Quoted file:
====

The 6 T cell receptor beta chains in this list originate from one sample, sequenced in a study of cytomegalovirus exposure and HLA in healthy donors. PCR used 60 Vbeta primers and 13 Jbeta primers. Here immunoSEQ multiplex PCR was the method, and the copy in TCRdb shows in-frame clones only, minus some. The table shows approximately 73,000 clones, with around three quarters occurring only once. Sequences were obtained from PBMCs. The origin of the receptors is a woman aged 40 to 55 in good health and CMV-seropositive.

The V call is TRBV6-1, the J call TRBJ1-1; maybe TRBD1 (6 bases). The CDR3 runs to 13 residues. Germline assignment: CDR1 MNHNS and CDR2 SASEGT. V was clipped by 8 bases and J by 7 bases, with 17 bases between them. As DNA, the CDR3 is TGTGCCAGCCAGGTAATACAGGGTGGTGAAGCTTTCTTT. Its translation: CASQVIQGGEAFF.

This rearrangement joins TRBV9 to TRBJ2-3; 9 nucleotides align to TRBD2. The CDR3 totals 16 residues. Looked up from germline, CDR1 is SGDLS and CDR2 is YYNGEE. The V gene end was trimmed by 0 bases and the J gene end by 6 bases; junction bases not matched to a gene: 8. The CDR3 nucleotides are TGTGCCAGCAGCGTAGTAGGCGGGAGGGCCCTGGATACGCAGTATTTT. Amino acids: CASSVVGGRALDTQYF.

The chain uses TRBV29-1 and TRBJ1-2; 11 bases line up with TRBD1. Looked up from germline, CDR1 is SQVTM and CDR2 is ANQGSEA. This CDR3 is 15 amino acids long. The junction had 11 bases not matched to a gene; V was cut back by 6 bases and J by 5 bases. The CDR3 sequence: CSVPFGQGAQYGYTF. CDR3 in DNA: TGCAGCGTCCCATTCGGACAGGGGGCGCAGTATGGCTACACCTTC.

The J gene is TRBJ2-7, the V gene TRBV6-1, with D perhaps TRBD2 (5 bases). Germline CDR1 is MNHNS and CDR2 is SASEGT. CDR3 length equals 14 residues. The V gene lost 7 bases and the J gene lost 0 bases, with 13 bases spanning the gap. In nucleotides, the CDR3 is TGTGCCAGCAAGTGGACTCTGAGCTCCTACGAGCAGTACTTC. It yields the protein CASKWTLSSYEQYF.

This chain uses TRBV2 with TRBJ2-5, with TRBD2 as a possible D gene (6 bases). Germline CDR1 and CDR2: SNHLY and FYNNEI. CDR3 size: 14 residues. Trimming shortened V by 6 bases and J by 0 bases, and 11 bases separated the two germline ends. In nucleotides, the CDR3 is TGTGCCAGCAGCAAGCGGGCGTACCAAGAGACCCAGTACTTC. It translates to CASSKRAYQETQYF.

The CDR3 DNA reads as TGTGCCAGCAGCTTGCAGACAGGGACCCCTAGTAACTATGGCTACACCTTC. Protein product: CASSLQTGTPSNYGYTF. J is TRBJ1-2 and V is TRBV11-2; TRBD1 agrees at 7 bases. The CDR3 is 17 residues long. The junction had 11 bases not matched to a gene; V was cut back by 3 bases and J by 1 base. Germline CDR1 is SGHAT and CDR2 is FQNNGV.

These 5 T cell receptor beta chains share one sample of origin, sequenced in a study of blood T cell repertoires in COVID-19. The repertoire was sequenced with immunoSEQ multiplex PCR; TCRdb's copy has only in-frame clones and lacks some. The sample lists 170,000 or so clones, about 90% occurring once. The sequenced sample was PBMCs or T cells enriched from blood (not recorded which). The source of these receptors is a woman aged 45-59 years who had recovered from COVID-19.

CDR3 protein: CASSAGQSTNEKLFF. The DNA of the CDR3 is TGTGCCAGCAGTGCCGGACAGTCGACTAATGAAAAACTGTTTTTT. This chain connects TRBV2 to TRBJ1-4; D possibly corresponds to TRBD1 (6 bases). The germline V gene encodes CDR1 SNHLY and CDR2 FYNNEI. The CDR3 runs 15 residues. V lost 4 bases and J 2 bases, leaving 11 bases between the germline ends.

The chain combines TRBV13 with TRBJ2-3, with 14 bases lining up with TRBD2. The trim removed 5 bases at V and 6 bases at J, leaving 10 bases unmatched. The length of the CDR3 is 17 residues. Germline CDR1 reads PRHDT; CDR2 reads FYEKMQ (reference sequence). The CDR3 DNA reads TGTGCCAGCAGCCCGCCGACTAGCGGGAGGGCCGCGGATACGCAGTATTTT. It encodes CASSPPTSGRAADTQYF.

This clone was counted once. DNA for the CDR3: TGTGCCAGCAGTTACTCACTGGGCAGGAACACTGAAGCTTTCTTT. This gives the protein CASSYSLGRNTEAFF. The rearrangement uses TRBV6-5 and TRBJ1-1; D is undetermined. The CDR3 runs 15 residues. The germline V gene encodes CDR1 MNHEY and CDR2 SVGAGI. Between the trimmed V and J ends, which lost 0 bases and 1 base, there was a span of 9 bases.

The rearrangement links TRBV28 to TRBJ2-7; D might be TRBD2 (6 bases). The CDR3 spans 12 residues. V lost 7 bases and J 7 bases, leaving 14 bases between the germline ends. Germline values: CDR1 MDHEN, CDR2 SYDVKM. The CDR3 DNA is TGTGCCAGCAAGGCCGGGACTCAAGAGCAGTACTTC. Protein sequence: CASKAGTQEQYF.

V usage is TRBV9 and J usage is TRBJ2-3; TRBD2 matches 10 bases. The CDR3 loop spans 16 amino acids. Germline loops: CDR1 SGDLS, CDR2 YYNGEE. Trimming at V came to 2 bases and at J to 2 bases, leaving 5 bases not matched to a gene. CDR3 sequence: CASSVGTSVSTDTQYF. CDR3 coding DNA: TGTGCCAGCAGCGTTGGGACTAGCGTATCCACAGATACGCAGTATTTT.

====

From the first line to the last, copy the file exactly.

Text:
The 6 T cell receptor beta chains in this list originate from one sample, sequenced in a study of cytomegalovirus exposure and HLA in healthy donors. PCR used 60 Vbeta primers and 13 Jbeta primers. Here immunoSEQ multiplex PCR was the method, and the copy in TCRdb shows in-frame clones only, minus some. The table shows approximately 73,000 clones, with around three quarters occurring only once. Sequences were obtained from PBMCs. The origin of the receptors is a woman aged 40 to 55 in good health and CMV-seropositive.

The V call is TRBV6-1, the J call TRBJ1-1; maybe TRBD1 (6 bases). The CDR3 runs to 13 residues. Germline assignment: CDR1 MNHNS and CDR2 SASEGT. V was clipped by 8 bases and J by 7 bases, with 17 bases between them. As DNA, the CDR3 is TGTGCCAGCCAGGTAATACAGGGTGGTGAAGCTTTCTTT. Its translation: CASQVIQGGEAFF.

This rearrangement joins TRBV9 to TRBJ2-3; 9 nucleotides align to TRBD2. The CDR3 totals 16 residues. Looked up from germline, CDR1 is SGDLS and CDR2 is YYNGEE. The V gene end was trimmed by 0 bases and the J gene end by 6 bases; junction bases not matched to a gene: 8. The CDR3 nucleotides are TGTGCCAGCAGCGTAGTAGGCGGGAGGGCCCTGGATACGCAGTATTTT. Amino acids: CASSVVGGRALDTQYF.

The chain uses TRBV29-1 and TRBJ1-2; 11 bases line up with TRBD1. Looked up from germline, CDR1 is SQVTM and CDR2 is ANQGSEA. This CDR3 is 15 amino acids long. The junction had 11 bases not matched to a gene; V was cut back by 6 bases and J by 5 bases. The CDR3 sequence: CSVPFGQGAQYGYTF. CDR3 in DNA: TGCAGCGTCCCATTCGGACAGGGGGCGCAGTATGGCTACACCTTC.

The J gene is TRBJ2-7, the V gene TRBV6-1, with D perhaps TRBD2 (5 bases). Germline CDR1 is MNHNS and CDR2 is SASEGT. CDR3 length equals 14 residues. The V gene lost 7 bases and the J gene lost 0 bases, with 13 bases spanning the gap. In nucleotides, the CDR3 is TGTGCCAGCAAGTGGACTCTGAGCTCCTACGAGCAGTACTTC. It yields the protein CASKWTLSSYEQYF.

This chain uses TRBV2 with TRBJ2-5, with TRBD2 as a possible D gene (6 bases). Germline CDR1 and CDR2: SNHLY and FYNNEI. CDR3 size: 14 residues. Trimming shortened V by 6 bases and J by 0 bases, and 11 bases separated the two germline ends. In nucleotides, the CDR3 is TGTGCCAGCAGCAAGCGGGCGTACCAAGAGACCCAGTACTTC. It translates to CASSKRAYQETQYF.

The CDR3 DNA reads as TGTGCCAGCAGCTTGCAGACAGGGACCCCTAGTAACTATGGCTACACCTTC. Protein product: CASSLQTGTPSNYGYTF. J is TRBJ1-2 and V is TRBV11-2; TRBD1 agrees at 7 bases. The CDR3 is 17 residues long. The junction had 11 bases not matched to a gene; V was cut back by 3 bases and J by 1 base. Germline CDR1 is SGHAT and CDR2 is FQNNGV.

These 5 T cell receptor beta chains share one sample of origin, sequenced in a study of blood T cell repertoires in COVID-19. The repertoire was sequenced with immunoSEQ multiplex PCR; TCRdb's copy has only in-frame clones and lacks some. The sample lists 170,000 or so clones, about 90% occurring once. The sequenced sample was PBMCs or T cells enriched from blood (not recorded which). The source of these receptors is a woman aged 45-59 years who had recovered from COVID-19.

CDR3 protein: CASSAGQSTNEKLFF. The DNA of the CDR3 is TGTGCCAGCAGTGCCGGACAGTCGACTAATGAAAAACTGTTTTTT. This chain connects TRBV2 to TRBJ1-4; D possibly corresponds to TRBD1 (6 bases). The germline V gene encodes CDR1 SNHLY and CDR2 FYNNEI. The CDR3 runs 15 residues. V lost 4 bases and J 2 bases, leaving 11 bases between the germline ends.

The chain combines TRBV13 with TRBJ2-3, with 14 bases lining up with TRBD2. The trim removed 5 bases at V and 6 bases at J, leaving 10 bases unmatched. The length of the CDR3 is 17 residues. Germline CDR1 reads PRHDT; CDR2 reads FYEKMQ (reference sequence). The CDR3 DNA reads TGTGCCAGCAGCCCGCCGACTAGCGGGAGGGCCGCGGATACGCAGTATTTT. It encodes CASSPPTSGRAADTQYF.

This clone was counted once. DNA for the CDR3: TGTGCCAGCAGTTACTCACTGGGCAGGAACACTGAAGCTTTCTTT. This gives the protein CASSYSLGRNTEAFF. The rearrangement uses TRBV6-5 and TRBJ1-1; D is undetermined. The CDR3 runs 15 residues. The germline V gene encodes CDR1 MNHEY and CDR2 SVGAGI. Between the trimmed V and J ends, which lost 0 bases and 1 base, there was a span of 9 bases.

The rearrangement links TRBV28 to TRBJ2-7; D might be TRBD2 (6 bases). The CDR3 spans 12 residues. V lost 7 bases and J 7 bases, leaving 14 bases between the germline ends. Germline values: CDR1 MDHEN, CDR2 SYDVKM. The CDR3 DNA is TGTGCCAGCAAGGCCGGGACTCAAGAGCAGTACTTC. Protein sequence: CASKAGTQEQYF.

V usage is TRBV9 and J usage is TRBJ2-3; TRBD2 matches 10 bases. The CDR3 loop spans 16 amino acids. Germline loops: CDR1 SGDLS, CDR2 YYNGEE. Trimming at V came to 2 bases and at J to 2 bases, leaving 5 bases not matched to a gene. CDR3 sequence: CASSVGTSVSTDTQYF. CDR3 coding DNA: TGTGCCAGCAGCGTTGGGACTAGCGTATCCACAGATACGCAGTATTTT.